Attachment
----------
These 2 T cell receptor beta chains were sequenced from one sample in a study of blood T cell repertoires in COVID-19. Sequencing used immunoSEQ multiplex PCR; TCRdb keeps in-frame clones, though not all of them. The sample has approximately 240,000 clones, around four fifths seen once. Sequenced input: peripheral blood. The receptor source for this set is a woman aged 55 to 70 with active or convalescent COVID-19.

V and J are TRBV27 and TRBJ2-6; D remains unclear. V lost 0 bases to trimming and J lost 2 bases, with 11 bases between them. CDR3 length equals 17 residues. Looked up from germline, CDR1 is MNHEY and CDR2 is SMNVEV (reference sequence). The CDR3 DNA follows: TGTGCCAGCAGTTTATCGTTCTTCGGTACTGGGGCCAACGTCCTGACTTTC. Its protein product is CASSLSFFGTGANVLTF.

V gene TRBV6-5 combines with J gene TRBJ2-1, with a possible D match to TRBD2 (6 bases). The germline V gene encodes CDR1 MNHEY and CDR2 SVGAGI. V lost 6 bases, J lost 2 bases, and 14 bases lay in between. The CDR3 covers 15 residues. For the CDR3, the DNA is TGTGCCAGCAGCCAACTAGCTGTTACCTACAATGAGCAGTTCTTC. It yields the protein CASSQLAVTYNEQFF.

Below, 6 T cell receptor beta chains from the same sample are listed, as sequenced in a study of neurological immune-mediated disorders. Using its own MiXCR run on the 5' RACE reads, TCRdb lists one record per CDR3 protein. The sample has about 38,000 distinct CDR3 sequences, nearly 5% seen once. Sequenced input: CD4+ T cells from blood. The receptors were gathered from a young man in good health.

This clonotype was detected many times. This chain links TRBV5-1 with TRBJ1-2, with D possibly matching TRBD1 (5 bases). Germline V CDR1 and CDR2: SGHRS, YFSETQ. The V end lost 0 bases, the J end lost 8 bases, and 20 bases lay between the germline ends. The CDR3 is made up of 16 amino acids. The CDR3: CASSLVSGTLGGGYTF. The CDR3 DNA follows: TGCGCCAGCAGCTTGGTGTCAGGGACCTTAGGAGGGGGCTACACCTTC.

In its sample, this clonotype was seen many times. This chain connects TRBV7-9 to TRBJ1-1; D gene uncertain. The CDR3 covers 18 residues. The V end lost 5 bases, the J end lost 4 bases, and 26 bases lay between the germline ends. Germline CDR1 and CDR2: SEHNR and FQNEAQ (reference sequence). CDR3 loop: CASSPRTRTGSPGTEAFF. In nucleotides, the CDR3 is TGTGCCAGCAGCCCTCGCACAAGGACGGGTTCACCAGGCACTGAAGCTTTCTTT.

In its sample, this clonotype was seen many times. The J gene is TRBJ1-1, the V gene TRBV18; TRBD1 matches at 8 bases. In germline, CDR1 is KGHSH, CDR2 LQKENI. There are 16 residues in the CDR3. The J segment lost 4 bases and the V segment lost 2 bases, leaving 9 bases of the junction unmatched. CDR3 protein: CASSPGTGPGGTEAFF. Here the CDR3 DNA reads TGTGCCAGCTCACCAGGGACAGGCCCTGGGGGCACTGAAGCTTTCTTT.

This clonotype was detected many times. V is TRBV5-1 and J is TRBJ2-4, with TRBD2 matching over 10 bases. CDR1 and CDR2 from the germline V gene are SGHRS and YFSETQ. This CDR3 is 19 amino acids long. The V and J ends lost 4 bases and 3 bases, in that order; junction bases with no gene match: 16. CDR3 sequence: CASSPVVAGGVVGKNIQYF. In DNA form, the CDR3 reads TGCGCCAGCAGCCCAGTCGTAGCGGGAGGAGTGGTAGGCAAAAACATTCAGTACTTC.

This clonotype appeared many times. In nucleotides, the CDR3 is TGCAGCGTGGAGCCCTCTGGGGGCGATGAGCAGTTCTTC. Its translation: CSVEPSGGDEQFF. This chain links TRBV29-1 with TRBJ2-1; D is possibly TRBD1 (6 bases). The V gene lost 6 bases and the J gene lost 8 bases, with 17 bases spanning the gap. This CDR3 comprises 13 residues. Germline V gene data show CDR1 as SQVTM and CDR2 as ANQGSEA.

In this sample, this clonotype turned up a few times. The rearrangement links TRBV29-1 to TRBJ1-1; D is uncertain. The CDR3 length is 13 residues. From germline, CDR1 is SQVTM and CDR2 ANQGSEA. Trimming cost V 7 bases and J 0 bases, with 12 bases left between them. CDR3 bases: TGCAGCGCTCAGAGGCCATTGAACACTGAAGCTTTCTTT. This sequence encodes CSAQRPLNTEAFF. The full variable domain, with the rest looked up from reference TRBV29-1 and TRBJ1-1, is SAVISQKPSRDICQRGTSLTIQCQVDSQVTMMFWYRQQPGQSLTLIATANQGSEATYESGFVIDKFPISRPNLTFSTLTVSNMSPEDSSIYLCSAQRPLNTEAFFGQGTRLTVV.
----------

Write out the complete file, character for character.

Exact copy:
These 2 T cell receptor beta chains were sequenced from one sample in a study of blood T cell repertoires in COVID-19. Sequencing used immunoSEQ multiplex PCR; TCRdb keeps in-frame clones, though not all of them. The sample has approximately 240,000 clones, around four fifths seen once. Sequenced input: peripheral blood. The receptor source for this set is a woman aged 55 to 70 with active or convalescent COVID-19.

V and J are TRBV27 and TRBJ2-6; D remains unclear. V lost 0 bases to trimming and J lost 2 bases, with 11 bases between them. CDR3 length equals 17 residues. Looked up from germline, CDR1 is MNHEY and CDR2 is SMNVEV (reference sequence). The CDR3 DNA follows: TGTGCCAGCAGTTTATCGTTCTTCGGTACTGGGGCCAACGTCCTGACTTTC. Its protein product is CASSLSFFGTGANVLTF.

V gene TRBV6-5 combines with J gene TRBJ2-1, with a possible D match to TRBD2 (6 bases). The germline V gene encodes CDR1 MNHEY and CDR2 SVGAGI. V lost 6 bases, J lost 2 bases, and 14 bases lay in between. The CDR3 covers 15 residues. For the CDR3, the DNA is TGTGCCAGCAGCCAACTAGCTGTTACCTACAATGAGCAGTTCTTC. It yields the protein CASSQLAVTYNEQFF.

Below, 6 T cell receptor beta chains from the same sample are listed, as sequenced in a study of neurological immune-mediated disorders. Using its own MiXCR run on the 5' RACE reads, TCRdb lists one record per CDR3 protein. The sample has about 38,000 distinct CDR3 sequences, nearly 5% seen once. Sequenced input: CD4+ T cells from blood. The receptors were gathered from a young man in good health.

This clonotype was detected many times. This chain links TRBV5-1 with TRBJ1-2, with D possibly matching TRBD1 (5 bases). Germline V CDR1 and CDR2: SGHRS, YFSETQ. The V end lost 0 bases, the J end lost 8 bases, and 20 bases lay between the germline ends. The CDR3 is made up of 16 amino acids. The CDR3: CASSLVSGTLGGGYTF. The CDR3 DNA follows: TGCGCCAGCAGCTTGGTGTCAGGGACCTTAGGAGGGGGCTACACCTTC.

In its sample, this clonotype was seen many times. This chain connects TRBV7-9 to TRBJ1-1; D gene uncertain. The CDR3 covers 18 residues. The V end lost 5 bases, the J end lost 4 bases, and 26 bases lay between the germline ends. Germline CDR1 and CDR2: SEHNR and FQNEAQ (reference sequence). CDR3 loop: CASSPRTRTGSPGTEAFF. In nucleotides, the CDR3 is TGTGCCAGCAGCCCTCGCACAAGGACGGGTTCACCAGGCACTGAAGCTTTCTTT.

In its sample, this clonotype was seen many times. The J gene is TRBJ1-1, the V gene TRBV18; TRBD1 matches at 8 bases. In germline, CDR1 is KGHSH, CDR2 LQKENI. There are 16 residues in the CDR3. The J segment lost 4 bases and the V segment lost 2 bases, leaving 9 bases of the junction unmatched. CDR3 protein: CASSPGTGPGGTEAFF. Here the CDR3 DNA reads TGTGCCAGCTCACCAGGGACAGGCCCTGGGGGCACTGAAGCTTTCTTT.

This clonotype was detected many times. V is TRBV5-1 and J is TRBJ2-4, with TRBD2 matching over 10 bases. CDR1 and CDR2 from the germline V gene are SGHRS and YFSETQ. This CDR3 is 19 amino acids long. The V and J ends lost 4 bases and 3 bases, in that order; junction bases with no gene match: 16. CDR3 sequence: CASSPVVAGGVVGKNIQYF. In DNA form, the CDR3 reads TGCGCCAGCAGCCCAGTCGTAGCGGGAGGAGTGGTAGGCAAAAACATTCAGTACTTC.

This clonotype appeared many times. In nucleotides, the CDR3 is TGCAGCGTGGAGCCCTCTGGGGGCGATGAGCAGTTCTTC. Its translation: CSVEPSGGDEQFF. This chain links TRBV29-1 with TRBJ2-1; D is possibly TRBD1 (6 bases). The V gene lost 6 bases and the J gene lost 8 bases, with 17 bases spanning the gap. This CDR3 comprises 13 residues. Germline V gene data show CDR1 as SQVTM and CDR2 as ANQGSEA.

In this sample, this clonotype turned up a few times. The rearrangement links TRBV29-1 to TRBJ1-1; D is uncertain. The CDR3 length is 13 residues. From germline, CDR1 is SQVTM and CDR2 ANQGSEA. Trimming cost V 7 bases and J 0 bases, with 12 bases left between them. CDR3 bases: TGCAGCGCTCAGAGGCCATTGAACACTGAAGCTTTCTTT. This sequence encodes CSAQRPLNTEAFF. The full variable domain, with the rest looked up from reference TRBV29-1 and TRBJ1-1, is SAVISQKPSRDICQRGTSLTIQCQVDSQVTMMFWYRQQPGQSLTLIATANQGSEATYESGFVIDKFPISRPNLTFSTLTVSNMSPEDSSIYLCSAQRPLNTEAFFGQGTRLTVV.